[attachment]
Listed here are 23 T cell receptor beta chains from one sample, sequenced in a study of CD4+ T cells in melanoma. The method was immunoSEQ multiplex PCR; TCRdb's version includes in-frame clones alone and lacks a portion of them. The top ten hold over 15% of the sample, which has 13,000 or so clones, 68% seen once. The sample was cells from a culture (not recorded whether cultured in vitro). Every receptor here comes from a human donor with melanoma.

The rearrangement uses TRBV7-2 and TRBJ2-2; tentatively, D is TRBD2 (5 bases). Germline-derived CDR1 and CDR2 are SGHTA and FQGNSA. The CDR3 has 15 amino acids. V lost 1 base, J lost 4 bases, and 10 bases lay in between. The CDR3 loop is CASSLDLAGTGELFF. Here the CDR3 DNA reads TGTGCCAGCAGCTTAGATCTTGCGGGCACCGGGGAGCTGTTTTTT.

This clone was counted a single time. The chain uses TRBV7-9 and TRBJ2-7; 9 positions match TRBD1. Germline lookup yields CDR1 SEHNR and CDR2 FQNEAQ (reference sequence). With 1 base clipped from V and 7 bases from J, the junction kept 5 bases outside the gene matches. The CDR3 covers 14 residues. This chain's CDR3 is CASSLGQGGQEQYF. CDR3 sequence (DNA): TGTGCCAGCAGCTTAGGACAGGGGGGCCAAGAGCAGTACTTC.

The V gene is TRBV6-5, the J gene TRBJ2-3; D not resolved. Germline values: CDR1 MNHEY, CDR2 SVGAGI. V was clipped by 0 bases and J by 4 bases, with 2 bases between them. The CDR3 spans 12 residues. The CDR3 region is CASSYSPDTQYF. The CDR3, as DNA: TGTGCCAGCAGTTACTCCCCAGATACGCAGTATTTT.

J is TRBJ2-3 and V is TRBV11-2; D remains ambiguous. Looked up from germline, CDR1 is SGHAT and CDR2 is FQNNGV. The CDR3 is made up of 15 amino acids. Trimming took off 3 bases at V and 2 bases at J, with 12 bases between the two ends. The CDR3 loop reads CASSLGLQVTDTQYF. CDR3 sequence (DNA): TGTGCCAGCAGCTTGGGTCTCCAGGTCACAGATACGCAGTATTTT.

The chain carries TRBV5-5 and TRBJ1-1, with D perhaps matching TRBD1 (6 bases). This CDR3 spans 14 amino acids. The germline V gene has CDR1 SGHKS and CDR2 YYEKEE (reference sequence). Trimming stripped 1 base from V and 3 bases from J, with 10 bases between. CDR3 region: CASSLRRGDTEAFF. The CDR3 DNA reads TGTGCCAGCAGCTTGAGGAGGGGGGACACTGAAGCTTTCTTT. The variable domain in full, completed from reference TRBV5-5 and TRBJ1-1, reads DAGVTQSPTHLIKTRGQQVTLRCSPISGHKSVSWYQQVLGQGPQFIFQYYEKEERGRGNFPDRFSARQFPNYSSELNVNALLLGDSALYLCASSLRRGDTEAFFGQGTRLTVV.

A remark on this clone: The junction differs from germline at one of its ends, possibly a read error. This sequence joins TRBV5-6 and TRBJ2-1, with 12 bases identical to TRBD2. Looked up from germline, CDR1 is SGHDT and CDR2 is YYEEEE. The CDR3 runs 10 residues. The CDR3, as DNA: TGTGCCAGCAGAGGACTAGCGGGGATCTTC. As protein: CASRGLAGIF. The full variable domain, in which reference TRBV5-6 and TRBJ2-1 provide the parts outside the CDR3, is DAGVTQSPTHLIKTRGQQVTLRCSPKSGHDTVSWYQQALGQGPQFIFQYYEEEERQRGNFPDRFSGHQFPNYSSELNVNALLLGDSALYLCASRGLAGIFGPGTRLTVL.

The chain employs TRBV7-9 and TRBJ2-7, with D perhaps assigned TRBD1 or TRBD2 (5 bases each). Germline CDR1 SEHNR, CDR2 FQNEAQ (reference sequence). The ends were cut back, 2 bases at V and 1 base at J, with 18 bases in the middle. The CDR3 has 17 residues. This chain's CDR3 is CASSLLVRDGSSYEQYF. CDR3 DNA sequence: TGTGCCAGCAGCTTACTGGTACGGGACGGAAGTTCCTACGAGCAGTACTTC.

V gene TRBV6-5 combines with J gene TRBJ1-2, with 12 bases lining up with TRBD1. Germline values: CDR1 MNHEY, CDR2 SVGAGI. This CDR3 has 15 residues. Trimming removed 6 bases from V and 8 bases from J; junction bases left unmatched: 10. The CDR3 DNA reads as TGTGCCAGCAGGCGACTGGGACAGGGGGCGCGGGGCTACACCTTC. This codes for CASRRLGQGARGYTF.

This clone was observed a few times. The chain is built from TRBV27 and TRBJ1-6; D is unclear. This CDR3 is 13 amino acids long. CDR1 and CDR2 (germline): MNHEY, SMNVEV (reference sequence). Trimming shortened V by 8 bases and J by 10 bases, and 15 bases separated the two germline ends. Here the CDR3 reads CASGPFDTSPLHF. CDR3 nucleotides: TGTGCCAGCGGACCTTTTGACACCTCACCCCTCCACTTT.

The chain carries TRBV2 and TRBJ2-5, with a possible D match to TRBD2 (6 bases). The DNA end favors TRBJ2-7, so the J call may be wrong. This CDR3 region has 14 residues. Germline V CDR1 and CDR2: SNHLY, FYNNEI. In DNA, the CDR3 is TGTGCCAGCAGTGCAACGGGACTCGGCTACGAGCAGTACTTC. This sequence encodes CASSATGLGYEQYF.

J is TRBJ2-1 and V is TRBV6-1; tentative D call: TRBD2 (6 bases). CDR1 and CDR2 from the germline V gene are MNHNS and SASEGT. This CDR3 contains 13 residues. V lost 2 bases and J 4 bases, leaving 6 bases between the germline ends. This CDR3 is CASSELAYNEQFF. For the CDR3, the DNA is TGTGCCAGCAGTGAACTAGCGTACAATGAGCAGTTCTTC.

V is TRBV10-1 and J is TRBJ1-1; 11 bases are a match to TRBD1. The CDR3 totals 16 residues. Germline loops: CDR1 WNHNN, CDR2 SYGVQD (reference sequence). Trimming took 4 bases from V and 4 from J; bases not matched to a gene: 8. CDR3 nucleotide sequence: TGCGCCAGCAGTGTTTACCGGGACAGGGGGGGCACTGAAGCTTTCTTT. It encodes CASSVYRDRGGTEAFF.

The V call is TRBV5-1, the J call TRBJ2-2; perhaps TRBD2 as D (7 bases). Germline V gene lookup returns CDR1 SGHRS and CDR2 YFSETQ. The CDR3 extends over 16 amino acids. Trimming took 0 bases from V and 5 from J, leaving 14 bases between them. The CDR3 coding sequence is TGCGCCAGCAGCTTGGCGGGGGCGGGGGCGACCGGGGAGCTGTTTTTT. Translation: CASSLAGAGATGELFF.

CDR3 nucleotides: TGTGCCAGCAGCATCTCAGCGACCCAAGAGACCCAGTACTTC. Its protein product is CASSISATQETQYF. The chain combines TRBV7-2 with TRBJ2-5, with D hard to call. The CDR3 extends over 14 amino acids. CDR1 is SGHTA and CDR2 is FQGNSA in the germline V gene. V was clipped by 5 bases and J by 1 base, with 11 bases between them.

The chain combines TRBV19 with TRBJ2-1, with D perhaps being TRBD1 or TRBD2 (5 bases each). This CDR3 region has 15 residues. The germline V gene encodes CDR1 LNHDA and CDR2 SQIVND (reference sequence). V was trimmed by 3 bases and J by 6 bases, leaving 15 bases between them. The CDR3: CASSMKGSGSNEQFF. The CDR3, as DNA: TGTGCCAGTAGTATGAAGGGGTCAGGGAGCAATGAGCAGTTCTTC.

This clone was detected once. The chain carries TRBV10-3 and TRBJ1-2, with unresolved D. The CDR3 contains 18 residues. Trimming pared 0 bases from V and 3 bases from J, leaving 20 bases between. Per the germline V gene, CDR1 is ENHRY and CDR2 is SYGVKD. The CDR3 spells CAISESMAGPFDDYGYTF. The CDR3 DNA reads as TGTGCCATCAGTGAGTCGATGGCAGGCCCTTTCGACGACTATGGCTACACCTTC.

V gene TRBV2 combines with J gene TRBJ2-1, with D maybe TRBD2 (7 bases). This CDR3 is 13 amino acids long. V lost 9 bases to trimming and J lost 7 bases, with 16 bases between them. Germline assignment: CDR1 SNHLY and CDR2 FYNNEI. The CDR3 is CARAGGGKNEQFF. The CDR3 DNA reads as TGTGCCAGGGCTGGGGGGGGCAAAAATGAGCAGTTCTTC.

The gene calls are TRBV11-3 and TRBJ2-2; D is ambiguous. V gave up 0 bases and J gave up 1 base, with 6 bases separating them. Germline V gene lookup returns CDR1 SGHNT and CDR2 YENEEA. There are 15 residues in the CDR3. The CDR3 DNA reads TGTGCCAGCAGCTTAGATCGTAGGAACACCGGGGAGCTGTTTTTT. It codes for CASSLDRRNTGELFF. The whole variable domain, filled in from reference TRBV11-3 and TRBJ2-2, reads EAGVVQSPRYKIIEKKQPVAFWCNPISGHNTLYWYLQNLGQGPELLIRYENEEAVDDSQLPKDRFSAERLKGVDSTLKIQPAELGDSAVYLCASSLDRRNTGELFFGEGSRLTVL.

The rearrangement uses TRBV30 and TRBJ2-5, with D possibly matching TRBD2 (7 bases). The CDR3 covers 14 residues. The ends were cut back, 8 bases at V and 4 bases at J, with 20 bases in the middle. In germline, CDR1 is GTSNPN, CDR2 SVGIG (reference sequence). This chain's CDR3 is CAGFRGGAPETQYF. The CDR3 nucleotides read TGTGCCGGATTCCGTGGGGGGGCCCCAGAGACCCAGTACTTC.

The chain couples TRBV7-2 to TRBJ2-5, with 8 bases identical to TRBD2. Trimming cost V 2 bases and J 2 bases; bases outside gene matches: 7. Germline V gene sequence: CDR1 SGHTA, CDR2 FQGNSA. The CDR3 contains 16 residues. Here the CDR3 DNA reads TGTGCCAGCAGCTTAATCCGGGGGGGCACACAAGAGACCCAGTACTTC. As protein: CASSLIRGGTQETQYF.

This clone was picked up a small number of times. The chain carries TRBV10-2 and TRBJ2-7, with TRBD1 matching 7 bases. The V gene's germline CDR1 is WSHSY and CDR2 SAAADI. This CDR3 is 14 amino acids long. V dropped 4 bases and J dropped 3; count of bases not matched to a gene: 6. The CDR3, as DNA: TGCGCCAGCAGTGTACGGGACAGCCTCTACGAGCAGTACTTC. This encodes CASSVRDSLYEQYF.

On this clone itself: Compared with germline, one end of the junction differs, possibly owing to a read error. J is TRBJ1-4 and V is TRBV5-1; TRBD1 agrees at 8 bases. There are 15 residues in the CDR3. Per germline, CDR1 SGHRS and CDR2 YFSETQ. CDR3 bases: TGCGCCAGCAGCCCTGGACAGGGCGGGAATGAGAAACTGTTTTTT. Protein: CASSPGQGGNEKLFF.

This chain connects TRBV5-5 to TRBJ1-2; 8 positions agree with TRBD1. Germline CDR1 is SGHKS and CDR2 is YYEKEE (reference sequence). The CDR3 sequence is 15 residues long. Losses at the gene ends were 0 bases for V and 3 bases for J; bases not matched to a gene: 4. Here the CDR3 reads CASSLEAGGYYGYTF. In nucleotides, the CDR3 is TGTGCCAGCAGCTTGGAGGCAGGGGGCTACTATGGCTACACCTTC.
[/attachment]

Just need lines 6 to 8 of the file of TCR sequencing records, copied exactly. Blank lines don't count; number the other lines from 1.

The chain carries TRBV5-5 and TRBJ1-1, with D perhaps matching TRBD1 (6 bases). This CDR3 spans 14 amino acids. The germline V gene has CDR1 SGHKS and CDR2 YYEKEE (reference sequence). Trimming stripped 1 base from V and 3 bases from J, with 10 bases between. CDR3 region: CASSLRRGDTEAFF. The CDR3 DNA reads TGTGCCAGCAGCTTGAGGAGGGGGGACACTGAAGCTTTCTTT. The variable domain in full, completed from reference TRBV5-5 and TRBJ1-1, reads DAGVTQSPTHLIKTRGQQVTLRCSPISGHKSVSWYQQVLGQGPQFIFQYYEKEERGRGNFPDRFSARQFPNYSSELNVNALLLGDSALYLCASSLRRGDTEAFFGQGTRLTVV.

A remark on this clone: The junction differs from germline at one of its ends, possibly a read error. This sequence joins TRBV5-6 and TRBJ2-1, with 12 bases identical to TRBD2. Looked up from germline, CDR1 is SGHDT and CDR2 is YYEEEE. The CDR3 runs 10 residues. The CDR3, as DNA: TGTGCCAGCAGAGGACTAGCGGGGATCTTC. As protein: CASRGLAGIF. The full variable domain, in which reference TRBV5-6 and TRBJ2-1 provide the parts outside the CDR3, is DAGVTQSPTHLIKTRGQQVTLRCSPKSGHDTVSWYQQALGQGPQFIFQYYEEEERQRGNFPDRFSGHQFPNYSSELNVNALLLGDSALYLCASRGLAGIFGPGTRLTVL.

The chain employs TRBV7-9 and TRBJ2-7, with D perhaps assigned TRBD1 or TRBD2 (5 bases each). Germline CDR1 SEHNR, CDR2 FQNEAQ (reference sequence). The ends were cut back, 2 bases at V and 1 base at J, with 18 bases in the middle. The CDR3 has 17 residues. This chain's CDR3 is CASSLLVRDGSSYEQYF. CDR3 DNA sequence: TGTGCCAGCAGCTTACTGGTACGGGACGGAAGTTCCTACGAGCAGTACTTC.